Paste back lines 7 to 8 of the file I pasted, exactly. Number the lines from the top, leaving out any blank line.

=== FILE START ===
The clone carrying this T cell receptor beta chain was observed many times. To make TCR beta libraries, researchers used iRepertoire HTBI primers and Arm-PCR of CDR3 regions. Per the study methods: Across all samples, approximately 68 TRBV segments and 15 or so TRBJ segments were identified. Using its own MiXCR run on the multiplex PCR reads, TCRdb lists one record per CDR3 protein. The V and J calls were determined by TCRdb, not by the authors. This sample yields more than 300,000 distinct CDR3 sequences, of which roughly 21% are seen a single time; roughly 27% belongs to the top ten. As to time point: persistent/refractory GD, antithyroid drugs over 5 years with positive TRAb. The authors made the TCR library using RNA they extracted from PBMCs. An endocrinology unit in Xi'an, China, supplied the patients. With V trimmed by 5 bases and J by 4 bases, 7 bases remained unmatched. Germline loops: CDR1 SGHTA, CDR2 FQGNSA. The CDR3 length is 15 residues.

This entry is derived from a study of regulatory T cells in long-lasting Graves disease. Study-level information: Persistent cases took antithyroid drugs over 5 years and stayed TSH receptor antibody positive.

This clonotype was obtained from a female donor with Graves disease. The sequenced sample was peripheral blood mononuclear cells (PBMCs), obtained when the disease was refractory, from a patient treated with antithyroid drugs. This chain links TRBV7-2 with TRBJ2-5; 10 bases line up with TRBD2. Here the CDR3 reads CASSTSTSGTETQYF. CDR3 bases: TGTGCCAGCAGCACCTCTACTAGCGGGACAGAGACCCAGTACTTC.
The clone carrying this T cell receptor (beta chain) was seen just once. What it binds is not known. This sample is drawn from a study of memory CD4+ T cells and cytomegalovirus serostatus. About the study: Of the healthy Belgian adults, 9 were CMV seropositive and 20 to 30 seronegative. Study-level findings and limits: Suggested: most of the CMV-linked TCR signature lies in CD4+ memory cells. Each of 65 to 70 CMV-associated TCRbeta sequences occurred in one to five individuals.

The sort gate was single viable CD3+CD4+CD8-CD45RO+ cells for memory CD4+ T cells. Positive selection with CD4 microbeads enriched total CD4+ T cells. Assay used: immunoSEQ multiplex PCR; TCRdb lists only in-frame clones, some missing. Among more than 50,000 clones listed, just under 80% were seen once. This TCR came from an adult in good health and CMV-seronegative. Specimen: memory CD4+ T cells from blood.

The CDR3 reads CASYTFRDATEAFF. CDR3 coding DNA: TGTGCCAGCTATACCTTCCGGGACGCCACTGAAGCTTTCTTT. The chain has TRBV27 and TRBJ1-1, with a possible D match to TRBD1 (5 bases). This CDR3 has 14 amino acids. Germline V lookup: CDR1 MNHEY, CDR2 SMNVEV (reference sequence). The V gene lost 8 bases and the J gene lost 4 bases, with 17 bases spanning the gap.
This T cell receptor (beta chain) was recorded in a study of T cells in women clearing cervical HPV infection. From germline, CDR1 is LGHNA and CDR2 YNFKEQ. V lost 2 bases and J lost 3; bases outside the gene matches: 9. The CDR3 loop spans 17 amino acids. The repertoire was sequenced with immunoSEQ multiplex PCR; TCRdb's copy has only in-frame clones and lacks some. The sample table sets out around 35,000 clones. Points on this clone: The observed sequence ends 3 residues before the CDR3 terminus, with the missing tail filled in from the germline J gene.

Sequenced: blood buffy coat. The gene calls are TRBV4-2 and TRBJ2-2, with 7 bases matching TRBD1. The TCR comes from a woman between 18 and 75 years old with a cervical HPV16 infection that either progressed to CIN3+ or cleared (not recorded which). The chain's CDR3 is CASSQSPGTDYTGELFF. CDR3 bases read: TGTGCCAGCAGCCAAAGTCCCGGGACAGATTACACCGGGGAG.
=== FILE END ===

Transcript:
This T cell receptor (beta chain) was recorded in a study of T cells in women clearing cervical HPV infection. From germline, CDR1 is LGHNA and CDR2 YNFKEQ. V lost 2 bases and J lost 3; bases outside the gene matches: 9. The CDR3 loop spans 17 amino acids. The repertoire was sequenced with immunoSEQ multiplex PCR; TCRdb's copy has only in-frame clones and lacks some. The sample table sets out around 35,000 clones. Points on this clone: The observed sequence ends 3 residues before the CDR3 terminus, with the missing tail filled in from the germline J gene.

Sequenced: blood buffy coat. The gene calls are TRBV4-2 and TRBJ2-2, with 7 bases matching TRBD1. The TCR comes from a woman between 18 and 75 years old with a cervical HPV16 infection that either progressed to CIN3+ or cleared (not recorded which). The chain's CDR3 is CASSQSPGTDYTGELFF. CDR3 bases read: TGTGCCAGCAGCCAAAGTCCCGGGACAGATTACACCGGGGAG.